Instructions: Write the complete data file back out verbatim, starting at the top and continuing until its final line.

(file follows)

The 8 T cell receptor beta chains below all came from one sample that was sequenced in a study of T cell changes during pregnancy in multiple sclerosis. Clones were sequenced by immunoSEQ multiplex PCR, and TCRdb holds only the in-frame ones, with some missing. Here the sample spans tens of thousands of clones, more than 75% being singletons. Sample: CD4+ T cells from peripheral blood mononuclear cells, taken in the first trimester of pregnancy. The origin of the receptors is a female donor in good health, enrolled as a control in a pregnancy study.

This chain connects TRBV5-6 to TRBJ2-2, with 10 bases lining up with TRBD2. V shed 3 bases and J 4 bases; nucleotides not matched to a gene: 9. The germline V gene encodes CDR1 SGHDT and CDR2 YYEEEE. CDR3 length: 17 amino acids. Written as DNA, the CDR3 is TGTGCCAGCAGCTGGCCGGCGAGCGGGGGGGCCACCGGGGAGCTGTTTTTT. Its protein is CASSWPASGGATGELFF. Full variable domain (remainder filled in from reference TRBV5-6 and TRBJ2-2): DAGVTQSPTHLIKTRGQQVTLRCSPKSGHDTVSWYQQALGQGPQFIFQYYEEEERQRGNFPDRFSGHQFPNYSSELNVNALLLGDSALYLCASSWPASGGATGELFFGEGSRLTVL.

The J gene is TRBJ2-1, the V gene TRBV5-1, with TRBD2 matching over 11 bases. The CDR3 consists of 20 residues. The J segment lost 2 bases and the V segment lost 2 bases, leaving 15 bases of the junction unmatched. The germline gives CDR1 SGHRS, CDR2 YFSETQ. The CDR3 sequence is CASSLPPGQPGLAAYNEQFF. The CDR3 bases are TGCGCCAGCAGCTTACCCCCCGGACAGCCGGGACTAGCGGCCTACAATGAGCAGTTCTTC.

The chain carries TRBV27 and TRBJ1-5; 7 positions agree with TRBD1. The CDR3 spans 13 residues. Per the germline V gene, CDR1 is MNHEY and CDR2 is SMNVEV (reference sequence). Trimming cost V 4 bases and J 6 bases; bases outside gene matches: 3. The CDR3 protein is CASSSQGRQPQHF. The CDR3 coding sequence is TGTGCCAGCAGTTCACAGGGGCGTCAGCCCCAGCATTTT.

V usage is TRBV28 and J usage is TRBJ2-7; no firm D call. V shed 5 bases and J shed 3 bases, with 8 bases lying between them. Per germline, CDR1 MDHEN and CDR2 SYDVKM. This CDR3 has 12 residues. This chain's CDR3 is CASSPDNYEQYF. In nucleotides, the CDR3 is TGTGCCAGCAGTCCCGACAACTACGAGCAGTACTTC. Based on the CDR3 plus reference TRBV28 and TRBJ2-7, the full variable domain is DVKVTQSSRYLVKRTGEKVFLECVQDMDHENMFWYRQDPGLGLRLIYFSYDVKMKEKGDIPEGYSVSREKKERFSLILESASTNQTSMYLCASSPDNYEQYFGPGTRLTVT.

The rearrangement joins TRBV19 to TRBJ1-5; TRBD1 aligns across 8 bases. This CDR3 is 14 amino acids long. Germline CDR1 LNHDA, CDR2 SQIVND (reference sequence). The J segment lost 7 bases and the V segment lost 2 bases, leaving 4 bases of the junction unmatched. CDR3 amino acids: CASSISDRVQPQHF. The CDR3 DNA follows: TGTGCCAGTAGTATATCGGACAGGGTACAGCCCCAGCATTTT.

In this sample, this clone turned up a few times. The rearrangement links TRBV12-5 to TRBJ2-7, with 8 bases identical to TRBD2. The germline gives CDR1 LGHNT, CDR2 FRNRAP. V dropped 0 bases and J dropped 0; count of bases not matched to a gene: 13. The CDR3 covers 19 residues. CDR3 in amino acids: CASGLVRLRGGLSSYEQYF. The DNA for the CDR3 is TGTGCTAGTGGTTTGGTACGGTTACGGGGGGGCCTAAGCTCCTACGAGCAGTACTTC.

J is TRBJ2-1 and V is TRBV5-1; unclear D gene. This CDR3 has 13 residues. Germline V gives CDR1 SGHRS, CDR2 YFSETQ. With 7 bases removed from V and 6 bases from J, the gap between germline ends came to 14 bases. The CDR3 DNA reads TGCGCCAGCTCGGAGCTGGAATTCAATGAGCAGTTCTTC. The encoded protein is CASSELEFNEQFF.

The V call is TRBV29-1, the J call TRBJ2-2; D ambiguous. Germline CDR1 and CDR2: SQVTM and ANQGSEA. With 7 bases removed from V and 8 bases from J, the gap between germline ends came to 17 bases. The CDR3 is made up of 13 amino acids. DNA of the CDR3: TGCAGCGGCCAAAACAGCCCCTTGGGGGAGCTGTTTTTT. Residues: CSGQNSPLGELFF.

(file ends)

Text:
The 8 T cell receptor beta chains below all came from one sample that was sequenced in a study of T cell changes during pregnancy in multiple sclerosis. Clones were sequenced by immunoSEQ multiplex PCR, and TCRdb holds only the in-frame ones, with some missing. Here the sample spans tens of thousands of clones, more than 75% being singletons. Sample: CD4+ T cells from peripheral blood mononuclear cells, taken in the first trimester of pregnancy. The origin of the receptors is a female donor in good health, enrolled as a control in a pregnancy study.

This chain connects TRBV5-6 to TRBJ2-2, with 10 bases lining up with TRBD2. V shed 3 bases and J 4 bases; nucleotides not matched to a gene: 9. The germline V gene encodes CDR1 SGHDT and CDR2 YYEEEE. CDR3 length: 17 amino acids. Written as DNA, the CDR3 is TGTGCCAGCAGCTGGCCGGCGAGCGGGGGGGCCACCGGGGAGCTGTTTTTT. Its protein is CASSWPASGGATGELFF. Full variable domain (remainder filled in from reference TRBV5-6 and TRBJ2-2): DAGVTQSPTHLIKTRGQQVTLRCSPKSGHDTVSWYQQALGQGPQFIFQYYEEEERQRGNFPDRFSGHQFPNYSSELNVNALLLGDSALYLCASSWPASGGATGELFFGEGSRLTVL.

The J gene is TRBJ2-1, the V gene TRBV5-1, with TRBD2 matching over 11 bases. The CDR3 consists of 20 residues. The J segment lost 2 bases and the V segment lost 2 bases, leaving 15 bases of the junction unmatched. The germline gives CDR1 SGHRS, CDR2 YFSETQ. The CDR3 sequence is CASSLPPGQPGLAAYNEQFF. The CDR3 bases are TGCGCCAGCAGCTTACCCCCCGGACAGCCGGGACTAGCGGCCTACAATGAGCAGTTCTTC.

The chain carries TRBV27 and TRBJ1-5; 7 positions agree with TRBD1. The CDR3 spans 13 residues. Per the germline V gene, CDR1 is MNHEY and CDR2 is SMNVEV (reference sequence). Trimming cost V 4 bases and J 6 bases; bases outside gene matches: 3. The CDR3 protein is CASSSQGRQPQHF. The CDR3 coding sequence is TGTGCCAGCAGTTCACAGGGGCGTCAGCCCCAGCATTTT.

V usage is TRBV28 and J usage is TRBJ2-7; no firm D call. V shed 5 bases and J shed 3 bases, with 8 bases lying between them. Per germline, CDR1 MDHEN and CDR2 SYDVKM. This CDR3 has 12 residues. This chain's CDR3 is CASSPDNYEQYF. In nucleotides, the CDR3 is TGTGCCAGCAGTCCCGACAACTACGAGCAGTACTTC. Based on the CDR3 plus reference TRBV28 and TRBJ2-7, the full variable domain is DVKVTQSSRYLVKRTGEKVFLECVQDMDHENMFWYRQDPGLGLRLIYFSYDVKMKEKGDIPEGYSVSREKKERFSLILESASTNQTSMYLCASSPDNYEQYFGPGTRLTVT.

The rearrangement joins TRBV19 to TRBJ1-5; TRBD1 aligns across 8 bases. This CDR3 is 14 amino acids long. Germline CDR1 LNHDA, CDR2 SQIVND (reference sequence). The J segment lost 7 bases and the V segment lost 2 bases, leaving 4 bases of the junction unmatched. CDR3 amino acids: CASSISDRVQPQHF. The CDR3 DNA follows: TGTGCCAGTAGTATATCGGACAGGGTACAGCCCCAGCATTTT.

In this sample, this clone turned up a few times. The rearrangement links TRBV12-5 to TRBJ2-7, with 8 bases identical to TRBD2. The germline gives CDR1 LGHNT, CDR2 FRNRAP. V dropped 0 bases and J dropped 0; count of bases not matched to a gene: 13. The CDR3 covers 19 residues. CDR3 in amino acids: CASGLVRLRGGLSSYEQYF. The DNA for the CDR3 is TGTGCTAGTGGTTTGGTACGGTTACGGGGGGGCCTAAGCTCCTACGAGCAGTACTTC.

J is TRBJ2-1 and V is TRBV5-1; unclear D gene. This CDR3 has 13 residues. Germline V gives CDR1 SGHRS, CDR2 YFSETQ. With 7 bases removed from V and 6 bases from J, the gap between germline ends came to 14 bases. The CDR3 DNA reads TGCGCCAGCTCGGAGCTGGAATTCAATGAGCAGTTCTTC. The encoded protein is CASSELEFNEQFF.

The V call is TRBV29-1, the J call TRBJ2-2; D ambiguous. Germline CDR1 and CDR2: SQVTM and ANQGSEA. With 7 bases removed from V and 8 bases from J, the gap between germline ends came to 17 bases. The CDR3 is made up of 13 amino acids. DNA of the CDR3: TGCAGCGGCCAAAACAGCCCCTTGGGGGAGCTGTTTTTT. Residues: CSGQNSPLGELFF.